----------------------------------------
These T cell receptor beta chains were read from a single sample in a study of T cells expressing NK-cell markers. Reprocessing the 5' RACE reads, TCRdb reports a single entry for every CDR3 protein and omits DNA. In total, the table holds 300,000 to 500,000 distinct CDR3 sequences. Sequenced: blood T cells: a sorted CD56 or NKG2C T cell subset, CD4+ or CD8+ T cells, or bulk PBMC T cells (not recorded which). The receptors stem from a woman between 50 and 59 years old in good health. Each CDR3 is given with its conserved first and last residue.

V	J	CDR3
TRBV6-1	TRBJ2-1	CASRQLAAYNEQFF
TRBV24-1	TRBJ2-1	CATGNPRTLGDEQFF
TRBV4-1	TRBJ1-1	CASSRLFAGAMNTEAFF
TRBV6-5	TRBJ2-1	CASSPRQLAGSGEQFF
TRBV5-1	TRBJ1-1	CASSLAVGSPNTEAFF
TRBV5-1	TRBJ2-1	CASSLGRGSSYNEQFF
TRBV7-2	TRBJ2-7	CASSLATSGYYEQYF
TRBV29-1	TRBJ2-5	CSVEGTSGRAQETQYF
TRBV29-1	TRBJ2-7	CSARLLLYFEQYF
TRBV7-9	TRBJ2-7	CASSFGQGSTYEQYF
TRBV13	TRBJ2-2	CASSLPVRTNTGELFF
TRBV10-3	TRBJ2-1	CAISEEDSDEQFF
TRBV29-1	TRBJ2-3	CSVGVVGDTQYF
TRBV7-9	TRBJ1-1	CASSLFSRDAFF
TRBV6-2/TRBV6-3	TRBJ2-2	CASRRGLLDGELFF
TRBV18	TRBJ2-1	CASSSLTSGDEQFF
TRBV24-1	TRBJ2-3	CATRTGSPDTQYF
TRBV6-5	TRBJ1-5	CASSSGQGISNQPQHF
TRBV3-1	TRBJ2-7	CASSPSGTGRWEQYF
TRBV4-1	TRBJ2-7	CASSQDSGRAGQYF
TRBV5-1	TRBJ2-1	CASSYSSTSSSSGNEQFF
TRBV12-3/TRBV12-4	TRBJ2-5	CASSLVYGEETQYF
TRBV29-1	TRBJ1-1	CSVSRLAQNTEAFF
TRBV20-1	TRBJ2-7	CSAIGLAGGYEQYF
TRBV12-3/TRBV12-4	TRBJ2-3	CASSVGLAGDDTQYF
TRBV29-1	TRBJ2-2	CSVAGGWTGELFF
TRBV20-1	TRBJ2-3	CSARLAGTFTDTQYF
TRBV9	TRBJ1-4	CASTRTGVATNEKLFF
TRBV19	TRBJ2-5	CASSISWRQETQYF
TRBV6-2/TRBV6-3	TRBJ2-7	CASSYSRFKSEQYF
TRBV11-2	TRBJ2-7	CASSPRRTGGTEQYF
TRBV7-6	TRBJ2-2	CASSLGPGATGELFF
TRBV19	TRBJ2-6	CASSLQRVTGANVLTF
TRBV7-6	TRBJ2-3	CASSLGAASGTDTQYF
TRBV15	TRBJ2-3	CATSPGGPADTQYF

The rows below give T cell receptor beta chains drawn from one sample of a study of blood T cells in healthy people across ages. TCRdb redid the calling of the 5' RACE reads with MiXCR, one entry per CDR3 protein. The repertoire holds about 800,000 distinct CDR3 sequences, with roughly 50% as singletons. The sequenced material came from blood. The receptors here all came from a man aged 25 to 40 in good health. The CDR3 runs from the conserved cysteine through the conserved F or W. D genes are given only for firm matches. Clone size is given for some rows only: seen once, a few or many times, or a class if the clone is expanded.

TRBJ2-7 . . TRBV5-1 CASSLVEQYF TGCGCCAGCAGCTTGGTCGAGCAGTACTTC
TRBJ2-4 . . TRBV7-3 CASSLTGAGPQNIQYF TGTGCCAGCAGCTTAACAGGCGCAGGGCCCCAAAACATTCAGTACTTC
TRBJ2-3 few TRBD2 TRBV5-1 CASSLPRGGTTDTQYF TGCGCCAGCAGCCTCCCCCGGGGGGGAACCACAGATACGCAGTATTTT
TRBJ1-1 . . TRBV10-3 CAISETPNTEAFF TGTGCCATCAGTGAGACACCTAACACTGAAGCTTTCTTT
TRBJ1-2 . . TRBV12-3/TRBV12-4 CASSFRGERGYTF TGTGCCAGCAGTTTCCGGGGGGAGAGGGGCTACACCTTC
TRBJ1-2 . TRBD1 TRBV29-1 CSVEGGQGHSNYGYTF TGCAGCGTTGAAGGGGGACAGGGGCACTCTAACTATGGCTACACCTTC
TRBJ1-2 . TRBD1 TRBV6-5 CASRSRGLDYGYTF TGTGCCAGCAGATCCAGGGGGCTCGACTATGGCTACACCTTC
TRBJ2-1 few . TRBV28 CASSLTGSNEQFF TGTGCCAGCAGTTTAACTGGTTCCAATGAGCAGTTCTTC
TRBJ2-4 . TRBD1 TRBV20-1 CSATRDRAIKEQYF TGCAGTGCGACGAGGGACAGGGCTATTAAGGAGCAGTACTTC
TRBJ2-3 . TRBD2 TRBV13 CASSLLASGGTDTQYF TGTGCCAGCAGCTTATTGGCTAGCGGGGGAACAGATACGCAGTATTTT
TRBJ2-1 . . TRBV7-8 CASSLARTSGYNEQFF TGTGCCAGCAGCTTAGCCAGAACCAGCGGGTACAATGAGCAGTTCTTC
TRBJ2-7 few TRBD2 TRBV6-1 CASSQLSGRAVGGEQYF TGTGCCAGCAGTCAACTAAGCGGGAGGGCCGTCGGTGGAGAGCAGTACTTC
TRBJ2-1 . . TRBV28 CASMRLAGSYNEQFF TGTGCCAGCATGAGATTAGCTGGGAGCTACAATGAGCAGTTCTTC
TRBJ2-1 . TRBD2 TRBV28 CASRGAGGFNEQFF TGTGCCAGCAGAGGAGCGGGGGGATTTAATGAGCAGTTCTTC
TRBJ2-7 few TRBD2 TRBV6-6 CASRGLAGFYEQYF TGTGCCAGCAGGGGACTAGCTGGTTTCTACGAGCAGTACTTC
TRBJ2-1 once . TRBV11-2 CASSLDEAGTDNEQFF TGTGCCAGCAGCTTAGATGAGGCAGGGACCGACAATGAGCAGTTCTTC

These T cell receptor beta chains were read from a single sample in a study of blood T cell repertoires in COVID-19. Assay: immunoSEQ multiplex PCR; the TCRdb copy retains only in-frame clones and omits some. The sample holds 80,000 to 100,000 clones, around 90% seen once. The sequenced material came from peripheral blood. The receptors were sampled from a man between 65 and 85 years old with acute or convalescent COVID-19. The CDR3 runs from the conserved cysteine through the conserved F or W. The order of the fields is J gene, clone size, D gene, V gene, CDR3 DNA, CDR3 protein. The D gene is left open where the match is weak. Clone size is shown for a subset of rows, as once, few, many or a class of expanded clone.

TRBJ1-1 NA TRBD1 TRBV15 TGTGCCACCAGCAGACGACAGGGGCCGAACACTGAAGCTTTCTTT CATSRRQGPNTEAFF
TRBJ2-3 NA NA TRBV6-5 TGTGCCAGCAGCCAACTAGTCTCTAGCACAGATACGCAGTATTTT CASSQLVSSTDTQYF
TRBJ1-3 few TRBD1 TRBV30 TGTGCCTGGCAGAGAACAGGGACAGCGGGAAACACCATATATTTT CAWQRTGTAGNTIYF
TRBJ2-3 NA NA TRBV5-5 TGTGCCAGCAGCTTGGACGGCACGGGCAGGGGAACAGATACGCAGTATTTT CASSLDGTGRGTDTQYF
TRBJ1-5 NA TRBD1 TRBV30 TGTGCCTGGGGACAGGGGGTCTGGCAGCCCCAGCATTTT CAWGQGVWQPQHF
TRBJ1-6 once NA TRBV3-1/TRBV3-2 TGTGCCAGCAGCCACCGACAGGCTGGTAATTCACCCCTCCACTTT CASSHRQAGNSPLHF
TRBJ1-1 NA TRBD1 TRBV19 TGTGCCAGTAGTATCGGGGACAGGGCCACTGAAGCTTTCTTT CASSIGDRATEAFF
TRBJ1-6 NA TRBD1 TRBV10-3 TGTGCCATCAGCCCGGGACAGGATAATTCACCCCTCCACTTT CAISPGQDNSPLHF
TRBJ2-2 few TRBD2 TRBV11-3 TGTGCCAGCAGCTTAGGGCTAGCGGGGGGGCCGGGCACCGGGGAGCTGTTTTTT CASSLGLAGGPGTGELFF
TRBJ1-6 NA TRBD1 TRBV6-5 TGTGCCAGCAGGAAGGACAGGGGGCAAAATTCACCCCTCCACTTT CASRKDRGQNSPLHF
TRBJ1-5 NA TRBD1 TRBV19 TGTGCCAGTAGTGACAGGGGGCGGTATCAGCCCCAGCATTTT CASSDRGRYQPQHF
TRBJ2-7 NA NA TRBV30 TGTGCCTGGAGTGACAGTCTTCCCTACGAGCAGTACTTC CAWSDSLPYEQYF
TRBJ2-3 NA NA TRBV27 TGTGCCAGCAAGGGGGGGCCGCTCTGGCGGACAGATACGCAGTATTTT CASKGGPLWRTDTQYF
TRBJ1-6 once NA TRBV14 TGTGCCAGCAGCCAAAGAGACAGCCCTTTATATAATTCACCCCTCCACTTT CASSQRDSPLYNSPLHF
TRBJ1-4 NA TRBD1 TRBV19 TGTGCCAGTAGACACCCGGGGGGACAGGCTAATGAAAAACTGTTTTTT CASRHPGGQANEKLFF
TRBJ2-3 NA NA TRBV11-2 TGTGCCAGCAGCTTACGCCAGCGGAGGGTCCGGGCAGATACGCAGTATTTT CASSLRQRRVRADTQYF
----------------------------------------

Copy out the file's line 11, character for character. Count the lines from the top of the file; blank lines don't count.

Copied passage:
TRBV29-1	TRBJ2-7	CSARLLLYFEQYF